1792 JONATHAN EDWARDS. All Divine Truth Profitable. A Charge at the Ordination of Dan Bradley.
1792 JONATHAN EDWARDS. All Divine Truth Profitable. A Charge at the Ordination of Dan Bradley.
1792 JONATHAN EDWARDS. All Divine Truth Profitable. A Charge at the Ordination of Dan Bradley.
1792 JONATHAN EDWARDS. All Divine Truth Profitable. A Charge at the Ordination of Dan Bradley.
1792 JONATHAN EDWARDS. All Divine Truth Profitable. A Charge at the Ordination of Dan Bradley.
1792 JONATHAN EDWARDS. All Divine Truth Profitable. A Charge at the Ordination of Dan Bradley.
1792 JONATHAN EDWARDS. All Divine Truth Profitable. A Charge at the Ordination of Dan Bradley.

1792 JONATHAN EDWARDS. All Divine Truth Profitable. A Charge at the Ordination of Dan Bradley.

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A rather desirable ordination sermon by Jonathan Edwards Jun, son of President Jonathan Edwards and himself an able divine, abolitionist, etc,. Superb reading on the importance of preaching the whole counsel of Scripture as applicable to all domains of Christian living.

Edwards, Jonathan [Jun.] All Divine Truth Profitable: Illustrated in a Sermon Preached a Hamden, January 11th, 1792, at the Ordination of the Rev. Dan Bradley, to the Pastoral Charge of the First Church in Whites-town, in the State of New York. New-Having. Printed by A. Morse. 1792. 42pp.

Attractive copy in probably a 19th century little makeshift wrap, inscribed, "Z. Greene's 1792" at the title head with discrete theological notation to the sermon likely in the same hand. This likely Rev Zachariah Greene. Final leaf trimmed in margins, but complete. A bit toned. 

Rev Zachariah Greene became a soldier in the American Revolutionary War at just 16 years of age; he served three years and was wounded on three occasions, the last at White Marsh, Pennsylvania, the last putting him out of action for the remainder of the war. He served under both General George Washington and General Greene.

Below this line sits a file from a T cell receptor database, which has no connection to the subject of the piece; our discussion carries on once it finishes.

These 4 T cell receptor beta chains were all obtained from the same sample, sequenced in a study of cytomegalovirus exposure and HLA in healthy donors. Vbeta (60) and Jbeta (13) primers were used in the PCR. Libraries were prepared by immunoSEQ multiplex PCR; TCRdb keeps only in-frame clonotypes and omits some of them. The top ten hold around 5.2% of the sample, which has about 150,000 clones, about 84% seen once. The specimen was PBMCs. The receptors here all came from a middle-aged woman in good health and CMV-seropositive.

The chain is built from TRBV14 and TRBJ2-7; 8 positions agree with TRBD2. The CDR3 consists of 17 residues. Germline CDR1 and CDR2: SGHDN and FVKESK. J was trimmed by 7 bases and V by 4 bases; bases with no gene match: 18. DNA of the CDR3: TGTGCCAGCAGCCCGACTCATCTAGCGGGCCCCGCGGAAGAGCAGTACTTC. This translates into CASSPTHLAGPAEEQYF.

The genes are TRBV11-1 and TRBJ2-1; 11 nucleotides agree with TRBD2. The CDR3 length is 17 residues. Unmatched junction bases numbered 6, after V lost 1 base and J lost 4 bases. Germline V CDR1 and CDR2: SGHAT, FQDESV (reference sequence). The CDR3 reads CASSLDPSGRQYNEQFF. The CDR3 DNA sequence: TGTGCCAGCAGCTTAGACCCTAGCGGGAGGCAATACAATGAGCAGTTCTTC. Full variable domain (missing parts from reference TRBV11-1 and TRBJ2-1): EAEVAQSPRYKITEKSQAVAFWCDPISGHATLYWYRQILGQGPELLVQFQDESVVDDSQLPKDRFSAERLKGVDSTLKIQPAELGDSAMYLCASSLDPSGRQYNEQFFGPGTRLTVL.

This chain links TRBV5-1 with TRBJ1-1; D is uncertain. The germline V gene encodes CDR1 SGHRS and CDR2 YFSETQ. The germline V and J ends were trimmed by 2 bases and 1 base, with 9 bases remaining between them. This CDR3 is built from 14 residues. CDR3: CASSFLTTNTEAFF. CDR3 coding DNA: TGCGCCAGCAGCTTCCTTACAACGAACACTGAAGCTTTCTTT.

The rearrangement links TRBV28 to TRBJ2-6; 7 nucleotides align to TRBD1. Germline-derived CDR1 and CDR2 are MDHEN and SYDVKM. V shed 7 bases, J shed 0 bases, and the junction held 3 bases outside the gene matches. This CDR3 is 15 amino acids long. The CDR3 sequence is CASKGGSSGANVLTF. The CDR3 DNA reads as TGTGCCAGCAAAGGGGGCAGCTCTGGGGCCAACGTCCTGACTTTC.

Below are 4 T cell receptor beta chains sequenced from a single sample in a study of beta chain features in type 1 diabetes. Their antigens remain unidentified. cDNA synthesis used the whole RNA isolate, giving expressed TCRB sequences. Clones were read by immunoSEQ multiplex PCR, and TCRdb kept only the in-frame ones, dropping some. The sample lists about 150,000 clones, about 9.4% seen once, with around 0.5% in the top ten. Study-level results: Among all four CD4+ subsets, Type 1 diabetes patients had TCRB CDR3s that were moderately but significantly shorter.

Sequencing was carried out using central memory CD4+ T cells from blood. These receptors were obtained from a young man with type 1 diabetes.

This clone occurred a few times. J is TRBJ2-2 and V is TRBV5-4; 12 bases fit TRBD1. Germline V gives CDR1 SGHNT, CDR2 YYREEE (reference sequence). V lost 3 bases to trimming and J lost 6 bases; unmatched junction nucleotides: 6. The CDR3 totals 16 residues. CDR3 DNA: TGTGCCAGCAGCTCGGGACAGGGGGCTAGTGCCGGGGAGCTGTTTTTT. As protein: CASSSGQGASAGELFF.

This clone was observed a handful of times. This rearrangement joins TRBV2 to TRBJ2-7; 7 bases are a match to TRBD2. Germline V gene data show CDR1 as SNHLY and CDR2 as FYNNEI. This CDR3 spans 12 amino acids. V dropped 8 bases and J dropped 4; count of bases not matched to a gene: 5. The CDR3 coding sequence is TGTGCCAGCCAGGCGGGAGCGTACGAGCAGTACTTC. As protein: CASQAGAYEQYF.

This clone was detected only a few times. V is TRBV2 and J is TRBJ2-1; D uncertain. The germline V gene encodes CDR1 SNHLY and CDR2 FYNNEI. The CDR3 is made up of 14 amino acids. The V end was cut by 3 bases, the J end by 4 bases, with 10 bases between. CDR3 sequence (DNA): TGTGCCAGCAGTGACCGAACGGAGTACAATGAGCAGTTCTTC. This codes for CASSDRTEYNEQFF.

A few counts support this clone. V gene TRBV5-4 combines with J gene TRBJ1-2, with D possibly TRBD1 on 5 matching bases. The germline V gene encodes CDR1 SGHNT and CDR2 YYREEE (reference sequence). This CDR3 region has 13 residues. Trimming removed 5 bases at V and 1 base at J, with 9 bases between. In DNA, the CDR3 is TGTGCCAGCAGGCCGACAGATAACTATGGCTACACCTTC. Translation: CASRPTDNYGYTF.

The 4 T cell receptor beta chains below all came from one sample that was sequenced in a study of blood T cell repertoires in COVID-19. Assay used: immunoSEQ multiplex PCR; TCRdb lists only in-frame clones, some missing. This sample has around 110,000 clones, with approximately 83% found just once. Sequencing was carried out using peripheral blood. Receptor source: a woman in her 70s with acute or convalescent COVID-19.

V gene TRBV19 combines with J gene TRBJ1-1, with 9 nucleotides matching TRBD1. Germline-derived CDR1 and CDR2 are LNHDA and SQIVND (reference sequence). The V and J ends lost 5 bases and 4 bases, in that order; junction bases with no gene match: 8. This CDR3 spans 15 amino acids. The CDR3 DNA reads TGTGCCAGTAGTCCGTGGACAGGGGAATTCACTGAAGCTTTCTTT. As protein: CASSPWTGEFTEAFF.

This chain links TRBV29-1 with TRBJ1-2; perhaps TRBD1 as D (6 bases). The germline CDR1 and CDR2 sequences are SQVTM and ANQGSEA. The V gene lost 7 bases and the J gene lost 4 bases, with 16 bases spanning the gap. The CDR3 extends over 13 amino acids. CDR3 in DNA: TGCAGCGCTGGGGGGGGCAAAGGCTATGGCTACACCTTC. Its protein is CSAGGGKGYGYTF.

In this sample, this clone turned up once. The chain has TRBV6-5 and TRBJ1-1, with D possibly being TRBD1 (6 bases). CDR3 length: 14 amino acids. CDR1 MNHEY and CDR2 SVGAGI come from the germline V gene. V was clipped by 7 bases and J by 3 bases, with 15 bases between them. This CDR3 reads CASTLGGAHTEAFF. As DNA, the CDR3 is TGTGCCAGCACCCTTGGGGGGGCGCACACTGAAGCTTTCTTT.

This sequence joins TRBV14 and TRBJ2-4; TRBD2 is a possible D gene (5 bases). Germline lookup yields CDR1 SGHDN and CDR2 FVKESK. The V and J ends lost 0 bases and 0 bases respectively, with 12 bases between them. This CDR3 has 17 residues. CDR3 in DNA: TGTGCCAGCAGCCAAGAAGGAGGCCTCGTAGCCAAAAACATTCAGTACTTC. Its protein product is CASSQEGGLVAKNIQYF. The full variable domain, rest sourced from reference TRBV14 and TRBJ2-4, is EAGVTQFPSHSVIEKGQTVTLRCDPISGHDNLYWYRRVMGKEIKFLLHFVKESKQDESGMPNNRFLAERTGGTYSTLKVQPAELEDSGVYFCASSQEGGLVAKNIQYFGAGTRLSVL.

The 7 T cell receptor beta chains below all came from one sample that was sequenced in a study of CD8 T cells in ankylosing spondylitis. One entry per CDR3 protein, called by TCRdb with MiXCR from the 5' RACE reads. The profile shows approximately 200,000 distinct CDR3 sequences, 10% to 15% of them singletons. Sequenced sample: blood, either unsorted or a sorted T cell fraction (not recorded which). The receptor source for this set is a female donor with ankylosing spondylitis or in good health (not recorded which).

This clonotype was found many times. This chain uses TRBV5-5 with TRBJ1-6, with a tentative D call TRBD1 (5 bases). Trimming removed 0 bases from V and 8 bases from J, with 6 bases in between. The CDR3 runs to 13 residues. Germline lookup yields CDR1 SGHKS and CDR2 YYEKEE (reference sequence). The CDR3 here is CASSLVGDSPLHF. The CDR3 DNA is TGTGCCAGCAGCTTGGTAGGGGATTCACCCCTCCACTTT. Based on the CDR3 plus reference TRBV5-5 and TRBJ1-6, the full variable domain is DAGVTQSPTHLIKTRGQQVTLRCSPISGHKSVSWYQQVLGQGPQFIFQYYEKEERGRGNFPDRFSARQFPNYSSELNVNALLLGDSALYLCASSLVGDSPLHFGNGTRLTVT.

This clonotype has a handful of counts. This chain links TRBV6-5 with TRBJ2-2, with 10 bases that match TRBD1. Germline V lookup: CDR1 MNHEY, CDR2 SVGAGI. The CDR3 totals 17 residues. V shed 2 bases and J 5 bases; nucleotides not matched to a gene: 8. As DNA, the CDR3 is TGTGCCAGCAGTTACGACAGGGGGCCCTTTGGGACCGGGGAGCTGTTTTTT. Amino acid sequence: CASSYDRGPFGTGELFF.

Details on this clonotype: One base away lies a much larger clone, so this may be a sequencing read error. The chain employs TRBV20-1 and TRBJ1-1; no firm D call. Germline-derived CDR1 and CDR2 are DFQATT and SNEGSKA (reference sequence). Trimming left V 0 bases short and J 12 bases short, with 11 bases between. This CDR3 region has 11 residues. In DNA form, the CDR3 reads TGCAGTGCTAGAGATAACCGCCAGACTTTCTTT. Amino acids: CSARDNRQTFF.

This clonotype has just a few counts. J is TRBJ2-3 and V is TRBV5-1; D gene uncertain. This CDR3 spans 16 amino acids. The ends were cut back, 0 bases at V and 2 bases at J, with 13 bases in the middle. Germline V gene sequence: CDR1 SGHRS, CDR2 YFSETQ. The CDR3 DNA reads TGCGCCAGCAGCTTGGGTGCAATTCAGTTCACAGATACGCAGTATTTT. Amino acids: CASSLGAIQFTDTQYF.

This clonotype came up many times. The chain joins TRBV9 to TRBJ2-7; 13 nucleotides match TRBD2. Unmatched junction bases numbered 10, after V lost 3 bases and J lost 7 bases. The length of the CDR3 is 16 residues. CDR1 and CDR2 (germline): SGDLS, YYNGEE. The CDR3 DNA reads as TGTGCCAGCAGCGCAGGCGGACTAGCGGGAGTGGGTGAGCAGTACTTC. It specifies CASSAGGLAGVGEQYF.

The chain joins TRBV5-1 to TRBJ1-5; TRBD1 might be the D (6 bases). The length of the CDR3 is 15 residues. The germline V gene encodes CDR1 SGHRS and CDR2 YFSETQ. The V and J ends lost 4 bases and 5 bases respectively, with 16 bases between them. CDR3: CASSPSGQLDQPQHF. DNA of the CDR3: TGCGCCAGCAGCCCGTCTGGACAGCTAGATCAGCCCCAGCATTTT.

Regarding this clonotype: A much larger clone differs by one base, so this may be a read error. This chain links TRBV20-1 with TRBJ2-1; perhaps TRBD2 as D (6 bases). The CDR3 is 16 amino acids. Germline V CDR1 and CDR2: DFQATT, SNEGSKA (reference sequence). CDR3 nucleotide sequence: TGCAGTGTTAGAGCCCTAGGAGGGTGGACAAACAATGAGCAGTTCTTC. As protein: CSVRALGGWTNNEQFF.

The three battles he engaged in were at Throgg's Point, White Plains, and White Marsh (northwest of Philadelphia). He was wounded at the Battle of White Marsh on Dec 7, 1777, a musket ball entering his left shoulder fracturing the scapula and clavicle.

After the Revolution, he was admitted to Dartmouth College under the pastoral charge of Rev Sylvanus Ripley. Due to his failing health, he left Dartmouth and studied privately under Rev Dr Huntington and Rev Dr Green; he self-qualified and on 1 January 1785, was licensed to preach by the Presbytery of Morris county NJ. He was an itinerant minister, traveling through New York, New Jersey, Connecticut and Massachusetts. In May 1786 accepted the call from Fourth Church in Southold, ordained by the Morris County Presbytery on 28 June 1787, dimissed on 9 Sep 1797 and installed as pastor of the First Presbyterian Church in Brookhaven on 27 Sept 1797.